Station Eleven by Emily St. John Mandel: 98/100. Much of the essence of art is to reflect what makes us human, helping us better explain to ourselves what makes us tick. Station Eleven is a science fiction novel about a deadly flu pandemic which brings about the end of the world. Notably, it was written several years prior to the emergence of COVID-19. Emily St. John Mandel wields the premise masterfully to touch our souls and help us come to terms with human kindness, cruelty, hope, and vulnerability. Through its deep tragedy and heartfelt characters, the book manages to link questions of the individual and the global. We take a hard look at how the meaning of civilization connects to the meaning of life. Emily St. John Mandel’s prose puts billions to death. Those who survive must find purpose against the backdrop of the visceral viciousness of the apocalypse. Some immerse themselves in art, traveling the postapocalyptic wilderness and performing Shakespeare plays for pockets of survivors. Some join a religious cult led by a violent prophet who resembles history’s most monstrous men. Yet even this figure is skillfully humanized (though not exonerated) as having emerged from a frightened and damaged boy. Richly constructed character histories weave together in the end, creating a gorgeous tapestry which reveals both the inherent goodness and the intrinsic darkness of the human species. Station Eleven is lyrical, haunting, and intense. It immerses the reader in a realm which translates philosophy into the more brutally real language of emotion.
This Is How You Lose the Time War by Amal El-Mohtar and Max Gladstone: 98/100. I have a special fondness for fiction which reads like poetry. This Is How You Lose the Time War by Amal El-Mohtar and Max Gladstone represents a tour de force of far-future poetic science fiction which sparkles with imagination, intensity, and wonder. An epistolary novel, it is told through letters exchanged by a pair of time-traveling cyborg supersoldiers named Red and Blue respectively who start as mortal enemies on opposite sides of a war and gradually fall in love. Each letter is delivered through a distinct medium; powdered cod bone sprinkled over a biscuit, a code of mineral veins in lava, a pattern of a bee’s flight and the venom of its sting, and many more. Red and Blue often spend decades in different pasts and futures, taking on the forms of various people and animals as part of their war. Though this conflict’s degree of convolutedness is far beyond human comprehension, the authors expertly utilize lyrical language to transmit a tantalizing taste of its scope. The central characters are so far beyond human that they should seem alien to the reader, yet their emotions come across as piercing and visceral. Beyond this, the beauty of the language gives the narrative a songlike quality which instills every passage with sensation, crispness, and vivacity. In terms of symbolism and metaphor, the book contains more than enough fractal complexity to fill the Library of Congress with multilayered literary analyses. This Is How You Lose The Time War furthermore incorporates a wealth of fascinating philosophical ideas involving love, war, peace, power, and freedom which are built on top of its spectacular wordsmithing. This book makes me feel like I am sipping liquid beauty during the cool of early morning while watching the stars of an alien sky slip beneath the horizon.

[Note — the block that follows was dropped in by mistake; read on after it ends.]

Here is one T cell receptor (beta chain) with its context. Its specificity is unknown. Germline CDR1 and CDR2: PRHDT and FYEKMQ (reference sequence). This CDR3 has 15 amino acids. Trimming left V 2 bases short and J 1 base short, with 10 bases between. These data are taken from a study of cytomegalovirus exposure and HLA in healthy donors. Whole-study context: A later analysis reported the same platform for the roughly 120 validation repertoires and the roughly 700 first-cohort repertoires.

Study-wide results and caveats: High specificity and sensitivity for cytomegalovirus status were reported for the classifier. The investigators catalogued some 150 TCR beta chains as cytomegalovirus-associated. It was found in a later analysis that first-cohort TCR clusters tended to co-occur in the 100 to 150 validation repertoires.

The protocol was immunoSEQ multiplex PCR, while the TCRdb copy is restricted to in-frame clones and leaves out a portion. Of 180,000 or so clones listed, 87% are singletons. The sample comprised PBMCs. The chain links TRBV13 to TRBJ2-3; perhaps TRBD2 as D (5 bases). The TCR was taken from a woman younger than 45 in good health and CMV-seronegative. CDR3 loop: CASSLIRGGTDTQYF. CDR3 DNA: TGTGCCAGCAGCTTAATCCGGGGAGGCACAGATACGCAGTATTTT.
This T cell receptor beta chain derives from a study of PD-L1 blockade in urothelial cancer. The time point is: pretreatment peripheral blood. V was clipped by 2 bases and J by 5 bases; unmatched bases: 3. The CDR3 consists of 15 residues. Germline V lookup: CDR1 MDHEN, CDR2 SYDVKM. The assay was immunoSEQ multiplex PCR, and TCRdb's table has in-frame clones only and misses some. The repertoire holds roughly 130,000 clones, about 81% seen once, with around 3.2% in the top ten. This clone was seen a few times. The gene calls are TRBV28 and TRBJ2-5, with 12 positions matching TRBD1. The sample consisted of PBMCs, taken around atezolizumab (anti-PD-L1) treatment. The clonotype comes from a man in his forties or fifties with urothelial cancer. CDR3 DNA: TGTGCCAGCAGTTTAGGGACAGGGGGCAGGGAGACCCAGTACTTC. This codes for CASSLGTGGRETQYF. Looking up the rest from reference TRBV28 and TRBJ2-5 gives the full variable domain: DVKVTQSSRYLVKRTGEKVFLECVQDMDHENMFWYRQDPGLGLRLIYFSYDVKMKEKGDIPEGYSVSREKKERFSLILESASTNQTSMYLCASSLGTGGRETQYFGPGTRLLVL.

Blindsight by Peter Watts: 98/100. It is difficult to describe Blindsight. I could clumsily slap labels onto the novel and call it literary psychological sci-fi horror with an emphasis on the philosophy of neuroscience. I could vaguely refer to it as a boiling froth of darkness replete with nightmarish poetics. I could say that it manages incorporate both aliens and vampires in a terrifyingly believable fashion. I could pontificate on how the story oozes with malign hyperintelligence and conveys a sense of hurtling movement too fast to track with human eyes. Yet none of this can truly capture the frightening majesty of the narrative. More directly, Blindsight is a story about contact with aliens. After humanity first encounters the aliens, the governments of Earth send a group of cyborgs, freaks, and savants on a living spaceship to meet the aliens. The captain of this group is vampire, a technologically resurrected predator with intelligence vastly exceeding that of any human. The protagonist (Siri Keeton) had half his brain surgically removed when he was a child, rendering him incapable of empathy and forcing him to learn how to navigate social interactions through purely algorithmic techniques. Siri’s unusual backstory and motivations are richly explored over the course of the story. The novel explores ideas surrounding radical neurodivergence, transhumanism, the effects of neurotechnology on society, intelligence, consciousness, artificial intelligence, empathy, the blurring of the human-machine divide, emotional abuse, ableism, and evolutionary biology. As the book progresses, numerous psychological and philosophical revelations accrue. The aliens are more truly alien than any other aliens I have encountered in fiction. It is through a certain aspect of these aliens that the book’s most intensely frightening philosophical proposition is unveiled, but I will not spoil that for the reader. Prepare to be deeply disturbed in the most intellectually stimulating of ways.